'A barrowful of WHAT?' thought Alice; but she had not long to doubt, for the next moment a shower of little pebbles came rattling in at the window, and some of them hit her in the face. 'I'll put a stop to this,' she said to herself, and shouted out, 'You'd better not do that again!' which produced another dead silence.

Alice noticed with some surprise that the pebbles were all turning into little cakes as they lay on the floor, and a bright idea came into her head. 'If I eat one of these cakes,' she thought, 'it's sure to make SOME change in my size; and as it can't possibly make me larger, it must make me smaller, I suppose.'


So she swallowed one of the cakes, and was delighted to find that she began shrinking directly. As soon as she was small enough to get through the door, she ran out of the house, and found quite a crowd of little animals and birds waiting outside. The poor little Lizard, Bill, was in the middle, being held up by two guinea-pigs, who were giving it something out of a bottle. They all made a rush at Alice the moment she appeared; but she ran off as hard as she could, and soon found herself safe in a thick wood.

'The first thing I've got to do,' said Alice to herself, as she wandered about in the wood, 'is to grow to my right size again; and the second thing is to find my way into that lovely garden. I think that will be the best plan.'

It sounded an excellent plan, no doubt, and very neatly and simply arranged; the only difficulty was, that she had not the smallest idea how to set about it; and while she was peering about anxiously among the trees, a little sharp bark just over her head made her look up in a great hurry.
An enormous puppy was looking down at her with large round eyes, and feebly stretching out one paw, trying to touch her. 'Poor little thing!' said Alice, in a coaxing tone, and she tried hard to whistle to it; but she was terribly frightened all the time at the thought that it might be hungry, in which case it would be very likely to eat her up in spite of all her coaxing.

Hardly knowing what she did, she picked up a little bit of stick, and held it out to the puppy; whereupon the puppy jumped into the air off all its feet at once, with a yelp of delight, and rushed at the stick, and made believe to worry it; then Alice dodged behind a great thistle, to keep herself from being run over; and the moment she appeared on the other side, the puppy made another rush at the stick, and tumbled head over heels in its hurry to get hold of it; then Alice, thinking it was very like having a game of play with a cart-horse, and expecting every moment to be trampled under its feet, ran round the thistle again; then the puppy began a series of short charges at the stick, running a very little way forwards each time and a long way back, and barking hoarsely all the while, till at last it sat down a good way off, panting, with its tongue hanging out of its mouth, and its great eyes half shut.
This seemed to Alice a good opportunity for making her escape; so she set off at once, and ran till she was quite tired and out of breath, and till the puppy's bark sounded quite faint in the distance.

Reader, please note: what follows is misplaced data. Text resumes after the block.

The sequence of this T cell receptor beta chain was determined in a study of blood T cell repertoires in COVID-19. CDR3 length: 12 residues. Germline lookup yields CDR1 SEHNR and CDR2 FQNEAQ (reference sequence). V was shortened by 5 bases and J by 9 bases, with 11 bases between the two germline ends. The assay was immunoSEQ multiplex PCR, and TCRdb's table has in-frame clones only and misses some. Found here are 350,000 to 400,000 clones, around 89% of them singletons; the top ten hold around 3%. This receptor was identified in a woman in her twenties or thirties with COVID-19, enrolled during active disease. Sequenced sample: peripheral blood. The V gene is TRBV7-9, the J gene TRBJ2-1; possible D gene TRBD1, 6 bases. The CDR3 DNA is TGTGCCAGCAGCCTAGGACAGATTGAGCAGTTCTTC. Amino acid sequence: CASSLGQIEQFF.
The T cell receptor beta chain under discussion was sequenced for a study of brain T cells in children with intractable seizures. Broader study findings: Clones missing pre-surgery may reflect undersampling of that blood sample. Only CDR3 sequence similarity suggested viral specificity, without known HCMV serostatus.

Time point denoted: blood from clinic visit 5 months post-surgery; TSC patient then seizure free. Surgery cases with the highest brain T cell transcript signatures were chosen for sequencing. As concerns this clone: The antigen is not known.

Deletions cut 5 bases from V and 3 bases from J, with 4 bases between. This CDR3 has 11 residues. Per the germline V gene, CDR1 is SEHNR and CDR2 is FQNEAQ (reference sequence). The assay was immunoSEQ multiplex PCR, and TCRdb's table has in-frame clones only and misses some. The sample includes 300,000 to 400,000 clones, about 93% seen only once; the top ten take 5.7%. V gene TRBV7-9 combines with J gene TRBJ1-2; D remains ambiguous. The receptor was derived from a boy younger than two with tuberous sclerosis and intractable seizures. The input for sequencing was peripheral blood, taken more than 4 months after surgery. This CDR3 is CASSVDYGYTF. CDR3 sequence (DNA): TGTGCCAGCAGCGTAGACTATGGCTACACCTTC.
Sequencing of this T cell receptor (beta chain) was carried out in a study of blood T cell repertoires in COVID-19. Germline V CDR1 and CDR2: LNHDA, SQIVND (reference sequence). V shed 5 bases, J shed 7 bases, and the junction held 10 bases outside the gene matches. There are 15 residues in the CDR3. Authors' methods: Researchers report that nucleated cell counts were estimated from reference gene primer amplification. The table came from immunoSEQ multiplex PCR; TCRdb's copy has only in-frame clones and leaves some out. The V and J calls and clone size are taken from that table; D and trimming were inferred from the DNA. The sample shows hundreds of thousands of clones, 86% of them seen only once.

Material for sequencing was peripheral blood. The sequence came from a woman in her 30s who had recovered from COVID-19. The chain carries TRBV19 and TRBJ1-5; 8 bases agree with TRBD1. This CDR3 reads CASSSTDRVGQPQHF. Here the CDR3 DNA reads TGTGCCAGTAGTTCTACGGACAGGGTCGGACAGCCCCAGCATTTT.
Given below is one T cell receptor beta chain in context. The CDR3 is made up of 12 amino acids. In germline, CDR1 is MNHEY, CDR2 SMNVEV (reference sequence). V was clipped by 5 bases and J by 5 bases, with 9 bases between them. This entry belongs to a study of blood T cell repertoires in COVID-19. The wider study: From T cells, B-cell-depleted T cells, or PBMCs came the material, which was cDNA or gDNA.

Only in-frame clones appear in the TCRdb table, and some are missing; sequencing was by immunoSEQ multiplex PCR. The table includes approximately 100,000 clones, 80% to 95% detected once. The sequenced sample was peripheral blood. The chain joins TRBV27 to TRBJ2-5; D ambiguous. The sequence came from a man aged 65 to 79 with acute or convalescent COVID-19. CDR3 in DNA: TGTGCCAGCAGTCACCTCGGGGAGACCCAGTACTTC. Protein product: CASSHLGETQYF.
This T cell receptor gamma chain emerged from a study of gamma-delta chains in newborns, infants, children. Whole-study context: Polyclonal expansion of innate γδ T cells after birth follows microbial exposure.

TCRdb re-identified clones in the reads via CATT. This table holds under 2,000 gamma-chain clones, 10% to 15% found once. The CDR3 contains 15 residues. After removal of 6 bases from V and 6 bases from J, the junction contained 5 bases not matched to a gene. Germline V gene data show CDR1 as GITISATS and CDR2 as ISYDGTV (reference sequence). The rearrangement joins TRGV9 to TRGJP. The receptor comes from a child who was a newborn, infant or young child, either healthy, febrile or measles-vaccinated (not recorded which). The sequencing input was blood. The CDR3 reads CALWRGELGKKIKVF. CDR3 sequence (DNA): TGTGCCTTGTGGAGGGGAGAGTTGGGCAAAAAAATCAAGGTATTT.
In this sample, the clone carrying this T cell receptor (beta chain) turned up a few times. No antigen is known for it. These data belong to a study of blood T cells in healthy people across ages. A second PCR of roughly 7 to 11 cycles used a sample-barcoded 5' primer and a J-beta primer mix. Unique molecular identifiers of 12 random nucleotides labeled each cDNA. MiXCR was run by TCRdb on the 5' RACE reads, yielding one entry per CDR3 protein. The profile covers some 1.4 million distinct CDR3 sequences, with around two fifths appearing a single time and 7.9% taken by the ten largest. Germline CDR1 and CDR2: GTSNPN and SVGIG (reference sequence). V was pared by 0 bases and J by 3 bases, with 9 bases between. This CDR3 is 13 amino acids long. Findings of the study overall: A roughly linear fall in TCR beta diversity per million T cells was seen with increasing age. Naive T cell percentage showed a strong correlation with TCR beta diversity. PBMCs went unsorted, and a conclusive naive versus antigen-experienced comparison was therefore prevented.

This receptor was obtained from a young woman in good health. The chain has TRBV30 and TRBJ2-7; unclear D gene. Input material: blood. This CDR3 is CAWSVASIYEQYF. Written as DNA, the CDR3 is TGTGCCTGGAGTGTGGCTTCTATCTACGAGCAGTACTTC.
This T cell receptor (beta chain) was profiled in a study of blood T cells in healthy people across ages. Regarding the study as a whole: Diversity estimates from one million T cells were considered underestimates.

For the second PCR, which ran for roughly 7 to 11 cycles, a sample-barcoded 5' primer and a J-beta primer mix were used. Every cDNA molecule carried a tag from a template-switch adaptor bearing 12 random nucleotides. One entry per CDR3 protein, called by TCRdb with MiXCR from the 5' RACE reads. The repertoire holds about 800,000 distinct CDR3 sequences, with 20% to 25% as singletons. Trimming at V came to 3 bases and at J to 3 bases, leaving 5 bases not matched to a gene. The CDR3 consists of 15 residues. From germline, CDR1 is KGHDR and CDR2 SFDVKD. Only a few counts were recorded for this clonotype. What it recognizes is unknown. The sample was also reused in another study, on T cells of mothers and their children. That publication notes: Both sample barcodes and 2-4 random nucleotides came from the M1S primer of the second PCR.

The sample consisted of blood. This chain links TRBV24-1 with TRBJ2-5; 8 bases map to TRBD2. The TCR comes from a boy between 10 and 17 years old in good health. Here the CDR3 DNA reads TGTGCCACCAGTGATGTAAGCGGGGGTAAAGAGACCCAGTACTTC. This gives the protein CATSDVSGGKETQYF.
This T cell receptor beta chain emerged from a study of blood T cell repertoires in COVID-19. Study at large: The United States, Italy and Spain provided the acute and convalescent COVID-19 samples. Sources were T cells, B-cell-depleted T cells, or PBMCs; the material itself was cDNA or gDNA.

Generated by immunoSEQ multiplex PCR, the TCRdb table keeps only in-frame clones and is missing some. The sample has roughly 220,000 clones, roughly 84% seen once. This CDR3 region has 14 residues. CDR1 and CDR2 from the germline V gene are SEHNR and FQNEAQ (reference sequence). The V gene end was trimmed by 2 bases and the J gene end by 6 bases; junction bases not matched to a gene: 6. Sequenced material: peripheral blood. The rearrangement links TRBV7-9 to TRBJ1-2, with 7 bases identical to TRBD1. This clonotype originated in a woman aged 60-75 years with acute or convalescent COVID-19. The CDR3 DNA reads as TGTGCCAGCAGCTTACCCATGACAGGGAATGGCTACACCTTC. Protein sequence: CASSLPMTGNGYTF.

'And yet what a dear little puppy it was!' said Alice, as she leant against a buttercup to rest herself, and fanned herself with one of the leaves: 'I should have liked teaching it tricks very much, if—if I'd only been the right size to do it! Oh dear! I'd nearly forgotten that I've got to grow up again! Let me see—how IS it to be managed? I suppose I ought to eat or drink something or other; but the great question is, what?'

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As I walked, my eyes were bent upon the beach so that it was not until I had come quite upon it that I discovered that which shattered all my beautiful dream of solitude and safety and peace and primal overlordship. The thing was a hollowed log drawn upon the sands, and in the bottom of it lay a crude paddle.

The rude shock of awakening to what doubtless might prove some new form of danger was still upon me when I heard a rattling of loose stones from the direction of the bluff, and turning my eyes in that direction I beheld the author of the disturbance, a great copper-colored man, running rapidly toward me.

There was that in the haste with which he came which seemed quite sufficiently menacing, so that I did not need the added evidence of brandishing spear and scowling face to warn me that I was in no safe position, but whither to flee was indeed a momentous question.

The speed of the fellow seemed to preclude the possibility of escaping him upon the open beach. There was but a single alternative—the rude skiff—and with a celerity which equaled his, I pushed the thing into the sea and as it floated gave a final shove and clambered in over the end.

A cry of rage rose from the owner of the primitive craft, and an instant later his heavy, stone-tipped spear grazed my shoulder and buried itself in the bow of the boat beyond. Then I grasped the paddle, and with feverish haste urged the awkward, wobbly thing out upon the surface of the sea.

A glance over my shoulder showed me that the copper-colored one had plunged in after me and was swimming rapidly in pursuit. His mighty strokes bade fair to close up the distance between us in short order, for at best I could make but slow progress with my unfamiliar craft, which nosed stubbornly in every direction but that which I desired to follow, so that fully half my energy was expended in turning its blunt prow back into the course.